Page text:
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Global Talent Visa or Employer Sponsored Visa?

Global Talent Visa or Employer Sponsored Visa?

An employer-sponsored visa to Australia is one great option for businesses to fill the skills or labour shortage in Australia. For the skilled visa holder, it is a great opportunity to come to Australia either temporarily or permanently.

However if you meet the eligibility criteria for it, the Global Talent Visa can be an even more attractive option than an employer-sponsored visa.

This is because of several factors including career flexibility, skills assessments, and age and language requirements.

Job and career flexibility

Global Talent Visa is not an employer-sponsored visa. As a Global Talent Visa holder, you have the freedom to change jobs or roles, set up your own company or be self-employed. Even if you have to leave your job and be unemployed for some reason (like starting a family) you won't lose your visa.

For some employer-sponsored visas such as the Temporary Skill Shortage Visa (subclass 482) you have to work for the employer who sponsored you unless your occupation is one of the exempt occupations (such as a high-level, specialist medical professionals).

There are also employer-sponsored visas like the Regional Sponsored Migration Scheme (RSMS) (subclass 187) visa which require you to work in regional areas. There is no such requirements for the Global Talent Visa.

You can also work in a variety of occupations within your specialisation or sector. For employer-sponsored visas, your occupation must be listed in the relevant skilled occupation lists.

 

No skills assessment

To be eligible for the Global Talent Visa, you have to be internationally recognised with evidence of outstanding achievements; must be currently prominent in your field of expertise and must provide evidence that you would be an asset to Australia.  You can provide evidence such as industry awards, media articles, research, publications and the like.

However you do not have to provide a skills assessment issued by the relevant skills assessing authority for your occupation.

 

English language

The English language skill required for the Global Talent visa is only “functional English”, that is if you are taking the IELTS test for example, you only need an average band score of at least 4.5 based on the 4 test components. If you or any secondary applicant can not meet the required English language skill, you need to pay the second visa application charge before the visa can be granted.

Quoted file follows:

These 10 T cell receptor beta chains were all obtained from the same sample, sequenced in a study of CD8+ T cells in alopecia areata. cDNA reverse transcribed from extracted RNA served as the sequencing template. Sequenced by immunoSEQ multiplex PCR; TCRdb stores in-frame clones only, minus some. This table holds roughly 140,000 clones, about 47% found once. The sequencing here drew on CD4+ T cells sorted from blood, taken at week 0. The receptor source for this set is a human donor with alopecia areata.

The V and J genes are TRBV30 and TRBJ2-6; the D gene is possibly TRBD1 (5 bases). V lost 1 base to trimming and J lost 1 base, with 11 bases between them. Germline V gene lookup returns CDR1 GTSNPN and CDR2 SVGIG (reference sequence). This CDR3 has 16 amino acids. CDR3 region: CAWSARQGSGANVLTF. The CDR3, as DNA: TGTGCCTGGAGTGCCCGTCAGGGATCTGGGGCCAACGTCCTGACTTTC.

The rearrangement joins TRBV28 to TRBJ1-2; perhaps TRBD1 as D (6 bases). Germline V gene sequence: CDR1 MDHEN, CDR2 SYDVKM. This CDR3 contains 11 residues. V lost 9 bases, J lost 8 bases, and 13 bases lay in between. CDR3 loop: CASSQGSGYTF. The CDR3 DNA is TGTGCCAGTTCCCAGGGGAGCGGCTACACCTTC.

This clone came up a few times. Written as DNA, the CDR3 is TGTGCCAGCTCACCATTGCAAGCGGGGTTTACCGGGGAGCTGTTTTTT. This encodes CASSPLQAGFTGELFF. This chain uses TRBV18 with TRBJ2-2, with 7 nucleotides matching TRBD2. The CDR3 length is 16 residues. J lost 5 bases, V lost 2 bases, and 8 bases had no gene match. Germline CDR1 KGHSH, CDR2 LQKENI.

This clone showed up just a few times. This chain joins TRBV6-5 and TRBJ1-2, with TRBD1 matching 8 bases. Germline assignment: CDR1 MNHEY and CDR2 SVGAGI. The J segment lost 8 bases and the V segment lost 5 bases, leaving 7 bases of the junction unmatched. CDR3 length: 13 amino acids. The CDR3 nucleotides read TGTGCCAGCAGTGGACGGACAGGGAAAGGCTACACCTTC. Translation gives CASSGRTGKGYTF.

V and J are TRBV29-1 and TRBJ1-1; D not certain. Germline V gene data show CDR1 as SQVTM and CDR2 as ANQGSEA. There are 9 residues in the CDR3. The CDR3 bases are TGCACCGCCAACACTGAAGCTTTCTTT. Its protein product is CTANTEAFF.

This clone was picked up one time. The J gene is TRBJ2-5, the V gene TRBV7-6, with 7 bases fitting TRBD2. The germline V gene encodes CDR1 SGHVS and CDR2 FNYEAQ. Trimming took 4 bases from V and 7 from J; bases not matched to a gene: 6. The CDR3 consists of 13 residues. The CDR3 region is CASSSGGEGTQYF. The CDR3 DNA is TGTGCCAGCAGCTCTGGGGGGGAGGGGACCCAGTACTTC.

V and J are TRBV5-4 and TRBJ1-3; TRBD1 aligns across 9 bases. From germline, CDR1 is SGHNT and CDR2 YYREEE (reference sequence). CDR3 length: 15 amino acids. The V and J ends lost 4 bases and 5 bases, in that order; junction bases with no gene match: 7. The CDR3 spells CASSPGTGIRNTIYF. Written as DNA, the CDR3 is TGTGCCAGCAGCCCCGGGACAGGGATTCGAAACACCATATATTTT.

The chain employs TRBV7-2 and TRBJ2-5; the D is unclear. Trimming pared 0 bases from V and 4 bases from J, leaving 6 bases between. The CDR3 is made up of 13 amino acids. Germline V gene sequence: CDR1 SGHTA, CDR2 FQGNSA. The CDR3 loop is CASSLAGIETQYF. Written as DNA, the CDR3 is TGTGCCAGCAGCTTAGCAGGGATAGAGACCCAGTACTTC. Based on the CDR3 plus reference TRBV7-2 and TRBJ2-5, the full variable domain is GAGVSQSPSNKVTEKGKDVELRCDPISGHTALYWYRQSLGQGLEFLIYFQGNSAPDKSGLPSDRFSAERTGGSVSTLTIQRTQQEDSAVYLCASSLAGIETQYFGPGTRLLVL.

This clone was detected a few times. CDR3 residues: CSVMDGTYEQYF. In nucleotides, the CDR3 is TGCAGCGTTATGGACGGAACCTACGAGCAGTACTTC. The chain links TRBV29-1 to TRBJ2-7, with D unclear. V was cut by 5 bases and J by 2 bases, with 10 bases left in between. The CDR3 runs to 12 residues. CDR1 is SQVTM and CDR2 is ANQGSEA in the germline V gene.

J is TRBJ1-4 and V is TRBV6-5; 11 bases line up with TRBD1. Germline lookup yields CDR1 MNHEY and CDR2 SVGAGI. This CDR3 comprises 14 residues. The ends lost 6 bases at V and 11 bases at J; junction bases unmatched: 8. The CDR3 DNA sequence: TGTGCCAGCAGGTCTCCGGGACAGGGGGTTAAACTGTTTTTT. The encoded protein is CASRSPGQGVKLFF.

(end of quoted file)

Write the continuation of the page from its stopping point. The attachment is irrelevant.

For the employer-sponsored visa, RSMS (subclass 187) the English language skill required is “competent English” which is, for an IELTS test, getting a score of at least 6 for each of the 4 components.

 

Age limit

Unless an exemption applies, the age limit for the RSMS and the Employer Nominated (subclass 186) visas is 45 years old.

For the Global Talent Visa, there is no age limit but if you are over 55 years old you have to prove that you can bring exceptional economic benefit to Australia.

 

Faster processing times

The Global Talent Visa is a fast-tracked pathway to permanent residency, with visas being granted anywhere from 2 months to 4 months. Note though that it may take weeks or even months to get the invitation to apply for the visa.

Generally, however, the processing times for the Global Talent visa are still shorter than the RSMS and the ENS visas.

The current processing time for permanent residence employer-sponsored visas such the RSMS (Direct Entry Stream) is between 35-45 months, and for the ENS (Direct Entry Stream) it is between 6-11 months.

 

Cost to sponsoring employer

While the Global Talent Visa applicant may get a job offer from an Australian organisation, the prospective Australian employer will not incur costs to become an approved sponsor, apply and pay for the nomination and pay the Skilling Australians Fund levy.

In short, if you are an exceptional talent, the Global Talent might be for you.

To check your eligibility, you can take our quick and free Global Talent assessment here.

 

 

Author:

rosa

Rosa Torrefranca, Immigration Lawyer at Work Visa Lawyers

 

 

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Disclaimer

This information is correct at the time of publication but is subject to change without notice.  All information provided on this page is provided for purely educational purposes and does not constitute legal advice.  For advice on your situation, please speak with an Immigration Lawyer or a Registered Migration Agent.

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